12:00 PM | **Hurricane Michael should reach “major” status before landfall on Wednesday in the Florida Panhandle region**
Michael has now officially reached hurricane status with max sustained winds now at 75 mph and there are reasons to believe it will undergo rapid intensification over the next 24-36 hours. As such, there is a high probability that Michael will reach major hurricane status (i.e., cat 3 or higher) before a likely landfall on Wednesday in the Florida Panhandle region. Once landfall is reached, Hurricane Michael will turn from a northerly direction to a northeasterly track and ride up along the Southeast US coastline and heavy rain is likely in the rain-soaked region of the Carolinas where Florence stalled out last month.
Latest satellite imagery shows a more organized storm system at mid-day with a center well embedded within an area of cold cloud tops. An eye is now becoming visible and minimum pressure has dropped to 29.00 inches. Rapid intensification is likely over the next 24-36 hours as wind shear in the general vicinity will diminish at the same time the center moves over the very warm waters of the Gulf of Mexico and away from any interaction with the land masses of western Cuba and the Yucatan Peninsula (Mexico). In addition, conditions aloft should become more conducive to intensification as high-level ridging will intensity over the Gulf of Mexico in the near term helping with the low-level convergence/upper-level divergence pattern of the storm. This expected rapid intensification not long before landfall time makes this an especially dangerous situation for the Florida Panhandle.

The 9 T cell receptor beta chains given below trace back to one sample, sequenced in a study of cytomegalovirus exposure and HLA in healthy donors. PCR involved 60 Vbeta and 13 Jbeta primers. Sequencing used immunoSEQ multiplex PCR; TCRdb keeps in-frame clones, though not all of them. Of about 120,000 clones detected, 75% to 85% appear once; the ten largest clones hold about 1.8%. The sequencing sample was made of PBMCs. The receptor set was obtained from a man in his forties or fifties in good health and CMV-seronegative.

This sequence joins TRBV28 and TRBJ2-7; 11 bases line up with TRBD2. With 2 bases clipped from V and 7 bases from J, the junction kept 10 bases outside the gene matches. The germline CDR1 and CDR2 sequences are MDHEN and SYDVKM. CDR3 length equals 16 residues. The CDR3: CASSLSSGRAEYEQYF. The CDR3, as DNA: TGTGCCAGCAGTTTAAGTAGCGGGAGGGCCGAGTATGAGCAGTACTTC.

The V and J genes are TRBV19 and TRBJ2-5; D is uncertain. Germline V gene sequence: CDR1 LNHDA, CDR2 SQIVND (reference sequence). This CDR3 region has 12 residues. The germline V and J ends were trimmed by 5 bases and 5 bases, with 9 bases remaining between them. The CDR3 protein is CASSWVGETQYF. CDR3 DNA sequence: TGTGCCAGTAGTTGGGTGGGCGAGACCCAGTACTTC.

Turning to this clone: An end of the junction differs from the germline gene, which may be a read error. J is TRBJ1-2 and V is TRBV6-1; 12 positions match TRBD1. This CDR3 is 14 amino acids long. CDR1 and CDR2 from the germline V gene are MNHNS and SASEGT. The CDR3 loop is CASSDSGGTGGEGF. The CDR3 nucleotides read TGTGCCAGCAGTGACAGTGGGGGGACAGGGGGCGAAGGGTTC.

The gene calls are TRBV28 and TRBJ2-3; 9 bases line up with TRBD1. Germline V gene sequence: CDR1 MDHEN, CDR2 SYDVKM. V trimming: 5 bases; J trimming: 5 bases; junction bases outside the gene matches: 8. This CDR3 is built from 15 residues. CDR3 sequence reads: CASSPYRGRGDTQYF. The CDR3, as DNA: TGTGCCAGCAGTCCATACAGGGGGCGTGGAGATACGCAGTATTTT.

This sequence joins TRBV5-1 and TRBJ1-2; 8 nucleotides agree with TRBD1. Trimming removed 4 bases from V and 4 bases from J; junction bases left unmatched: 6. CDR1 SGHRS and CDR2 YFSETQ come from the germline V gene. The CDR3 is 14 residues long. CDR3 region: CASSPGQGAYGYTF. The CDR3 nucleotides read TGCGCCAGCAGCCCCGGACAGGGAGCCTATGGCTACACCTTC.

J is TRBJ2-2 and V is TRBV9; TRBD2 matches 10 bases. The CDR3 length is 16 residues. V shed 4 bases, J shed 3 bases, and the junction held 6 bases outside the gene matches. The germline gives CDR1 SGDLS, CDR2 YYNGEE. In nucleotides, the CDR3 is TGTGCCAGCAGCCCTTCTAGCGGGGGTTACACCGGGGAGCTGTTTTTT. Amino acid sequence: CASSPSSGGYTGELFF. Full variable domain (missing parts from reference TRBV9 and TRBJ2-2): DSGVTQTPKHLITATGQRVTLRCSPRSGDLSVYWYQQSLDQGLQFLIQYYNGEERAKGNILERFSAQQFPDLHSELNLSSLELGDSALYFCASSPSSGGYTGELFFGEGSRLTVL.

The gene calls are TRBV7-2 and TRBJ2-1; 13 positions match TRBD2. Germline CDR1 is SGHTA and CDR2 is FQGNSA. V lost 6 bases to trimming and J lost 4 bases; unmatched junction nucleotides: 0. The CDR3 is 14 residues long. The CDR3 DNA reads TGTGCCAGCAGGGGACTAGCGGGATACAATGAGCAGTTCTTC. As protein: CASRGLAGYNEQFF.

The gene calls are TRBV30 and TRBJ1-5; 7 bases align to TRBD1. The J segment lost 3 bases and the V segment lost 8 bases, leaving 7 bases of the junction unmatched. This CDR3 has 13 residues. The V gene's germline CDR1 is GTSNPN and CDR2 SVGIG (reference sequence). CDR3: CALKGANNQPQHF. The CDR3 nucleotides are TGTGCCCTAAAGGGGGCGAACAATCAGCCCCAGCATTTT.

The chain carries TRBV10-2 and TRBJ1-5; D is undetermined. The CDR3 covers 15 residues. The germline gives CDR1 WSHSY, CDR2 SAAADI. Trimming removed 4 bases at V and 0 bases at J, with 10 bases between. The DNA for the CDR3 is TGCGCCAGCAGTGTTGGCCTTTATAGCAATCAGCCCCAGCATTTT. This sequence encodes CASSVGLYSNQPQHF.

Once Michael reaches the Florida Panhandle on Wednesday, it will become influenced by an upper-level trough of low pressure moving into the central US. As a result, its direction should change to the northeast and this will allow it to push along the Southeast US coastline on Wednesday night and Thursday. A cold frontal system will be approaching the east coast later in the week and the interaction with Michael could generate some rainfall in the Mid-Atlantic region, but those prospects are still a bit unclear. Once thing that is pretty certain, however, is more heavy rainfall for the Carolinas where they are still trying to recover from Hurricane Florence’s deluge of last month.
Looking back in recent history of October hurricanes for Florida, Hurricane Opal was a large and powerful category 4 hurricane that caused severe and extensive damage along the northern Gulf Coast in October 1995. It crossed the Yucatan Peninsula while still a tropical depression on September 27, 1995, then strengthened and moved northward in the Gulf, becoming the most intense category 4 Atlantic hurricane before making a second landfall October 4 in the Florida Panhandle near Pensacola as a 115-mph category 3 hurricane (info from wikipedia). Landfalling hurricanes in the state of Florida during October are not all that unusual. In fact, about 60% of all October continental US hurricanes have made landfall in Florida in the period 1851-2017.
Meteorologist Paul Dorian
Extended morning video discussion on Hurricane Michael: